When taking a screen grab of a social media post, always log out (unless the post is private). It’s best to avoid screen-shots with or without the “following” button checked, or worse, the “followed by” auto-populating with a strange handle of someone you don’t know. Pull up the post on your desktop browser and right-click to “inspect” it. A navigation bar will appear at the top where you can choose a responsive size or a specific size such as iPhone X. Click the three dots at the top-middle-right, and then choose capture screenshot (or full size). Voila! You’ve got a clean capture of any social media post or even full webpage.
4. Allow your personal profiles to show your passion.
I’m always baffled by PR pros who aren’t active on their personal social media profiles or don’t participate in events to grow their personal brand and executive presence. Some people aren’t interested in engaging online after work hours, and rightly so. But if you’re working in a specialty area like social media, then your own social media presence is a testament to your skills, beyond your daily job. Potential clients and employers will take note if you’re using best practices with hashtags and whether or not you’re sharing articles with your own opinion versus simply sharing headlines.
I’d encourage PR pros to consider selecting at least 1-2 platforms to post on regularly. LinkedIn and Twitter are easy to use and commonly used for professional posts. If you focus more on media relations, then share the articles you placed or those by journalists you work with regularly. No matter what, it’s easy to share industry trend articles and comment with your perspective. As I wrote in a previous PRSA column, if you aren’t active on a social platform, then your connections might forget about you or unintentionally leave you out of professional networking opportunities.
5. Make it digital.
One question that people often ask is whether or not they should make their portfolio on a website. My recommendation is to only do so if you plan on fully updating other pages (like your homepage, about, contact info, etc.) or if you are considering a more robust blog. If you aren’t going to post anything besides your portfolio, then a full website could be overkill and look unprofessional when incomplete.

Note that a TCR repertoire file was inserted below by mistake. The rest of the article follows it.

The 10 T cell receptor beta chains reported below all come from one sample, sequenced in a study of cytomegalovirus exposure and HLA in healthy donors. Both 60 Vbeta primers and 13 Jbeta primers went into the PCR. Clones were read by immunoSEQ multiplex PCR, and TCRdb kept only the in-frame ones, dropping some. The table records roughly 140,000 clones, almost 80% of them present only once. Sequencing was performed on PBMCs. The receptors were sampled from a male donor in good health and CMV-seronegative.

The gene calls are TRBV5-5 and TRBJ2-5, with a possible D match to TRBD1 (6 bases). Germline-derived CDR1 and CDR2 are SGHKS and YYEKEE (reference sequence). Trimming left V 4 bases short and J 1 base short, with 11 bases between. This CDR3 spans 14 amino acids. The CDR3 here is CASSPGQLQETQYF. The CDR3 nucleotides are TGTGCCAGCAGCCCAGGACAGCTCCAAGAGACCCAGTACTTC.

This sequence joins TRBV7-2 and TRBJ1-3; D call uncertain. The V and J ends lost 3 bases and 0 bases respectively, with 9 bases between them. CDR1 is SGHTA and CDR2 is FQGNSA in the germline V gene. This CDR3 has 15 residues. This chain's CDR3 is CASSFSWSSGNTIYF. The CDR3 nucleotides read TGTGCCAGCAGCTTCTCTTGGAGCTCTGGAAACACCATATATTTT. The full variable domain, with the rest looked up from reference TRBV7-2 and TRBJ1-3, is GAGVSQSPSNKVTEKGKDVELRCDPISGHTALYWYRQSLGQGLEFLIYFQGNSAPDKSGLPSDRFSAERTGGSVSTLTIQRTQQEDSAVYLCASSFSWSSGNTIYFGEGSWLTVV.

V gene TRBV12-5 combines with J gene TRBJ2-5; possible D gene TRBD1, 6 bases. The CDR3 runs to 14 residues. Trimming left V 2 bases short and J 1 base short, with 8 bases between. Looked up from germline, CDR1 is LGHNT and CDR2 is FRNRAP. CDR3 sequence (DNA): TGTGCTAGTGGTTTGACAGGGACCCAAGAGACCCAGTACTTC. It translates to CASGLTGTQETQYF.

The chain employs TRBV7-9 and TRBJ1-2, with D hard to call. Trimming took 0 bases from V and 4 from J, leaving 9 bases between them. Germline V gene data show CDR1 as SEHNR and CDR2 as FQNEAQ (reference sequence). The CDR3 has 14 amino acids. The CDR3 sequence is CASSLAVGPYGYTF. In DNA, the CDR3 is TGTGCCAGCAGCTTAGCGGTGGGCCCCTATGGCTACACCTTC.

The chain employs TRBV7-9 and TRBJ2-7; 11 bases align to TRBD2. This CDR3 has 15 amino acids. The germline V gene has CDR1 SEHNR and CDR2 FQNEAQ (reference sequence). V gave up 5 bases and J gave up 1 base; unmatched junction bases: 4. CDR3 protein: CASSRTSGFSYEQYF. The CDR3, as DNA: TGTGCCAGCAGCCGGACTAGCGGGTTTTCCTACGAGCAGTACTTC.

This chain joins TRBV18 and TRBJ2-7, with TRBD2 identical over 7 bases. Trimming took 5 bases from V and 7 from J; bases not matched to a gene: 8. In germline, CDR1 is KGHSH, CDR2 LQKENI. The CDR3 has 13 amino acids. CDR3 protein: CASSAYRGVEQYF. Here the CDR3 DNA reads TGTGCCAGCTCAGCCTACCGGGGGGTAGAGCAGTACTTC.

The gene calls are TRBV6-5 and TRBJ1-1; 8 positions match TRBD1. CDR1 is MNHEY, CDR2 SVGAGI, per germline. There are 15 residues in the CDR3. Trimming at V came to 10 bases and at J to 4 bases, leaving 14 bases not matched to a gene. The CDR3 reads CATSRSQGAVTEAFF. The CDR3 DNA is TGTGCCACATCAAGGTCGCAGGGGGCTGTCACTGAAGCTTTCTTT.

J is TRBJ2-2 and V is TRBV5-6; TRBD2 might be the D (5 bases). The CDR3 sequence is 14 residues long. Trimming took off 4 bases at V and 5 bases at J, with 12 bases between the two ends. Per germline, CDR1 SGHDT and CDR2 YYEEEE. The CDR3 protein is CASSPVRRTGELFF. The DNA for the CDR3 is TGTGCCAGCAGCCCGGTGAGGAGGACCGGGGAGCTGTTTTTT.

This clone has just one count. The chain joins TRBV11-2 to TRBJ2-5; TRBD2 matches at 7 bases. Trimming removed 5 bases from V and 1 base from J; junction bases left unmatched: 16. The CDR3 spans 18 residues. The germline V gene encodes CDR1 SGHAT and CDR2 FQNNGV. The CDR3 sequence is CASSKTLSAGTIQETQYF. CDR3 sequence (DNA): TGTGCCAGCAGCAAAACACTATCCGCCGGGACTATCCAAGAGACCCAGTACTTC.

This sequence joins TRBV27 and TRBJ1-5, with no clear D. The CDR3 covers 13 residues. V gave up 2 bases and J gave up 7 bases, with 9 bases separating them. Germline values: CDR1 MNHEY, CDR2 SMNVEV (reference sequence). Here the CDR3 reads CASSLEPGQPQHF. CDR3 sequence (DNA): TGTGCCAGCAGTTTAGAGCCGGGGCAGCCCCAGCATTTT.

If you only want to share a PDF portfolio or slideshow, then I recommend just sharing it via email, through a download link to your Google Drive or Dropbox, or on a simple About.Me page. When you’re looking to put in more effort and are thinking about expanding your digital presence in the long term, you can consider a more comprehensive personal website or blog on hosts like WordPress and Wix.
6. Bring it to life.
Even if your portfolio is digital, you can’t expect recruiters and hiring teams to read absolutely everything. When you’re doing an in-person interview, be sure to print a few hard copies — one to leave behind and one to keep. Yes, it can be expensive to print and bind a portfolio, but isn’t the $20 investment worth it to land a new gig? Alternatively, you can bring a tablet with your work samples already pulled up and ready to swipe through, sans internet.
How have you created or organized your portfolio?
I’d love to hear your ideas.
This article originally appeared in the May 2019 issue of PRSA Strategies & Tactics.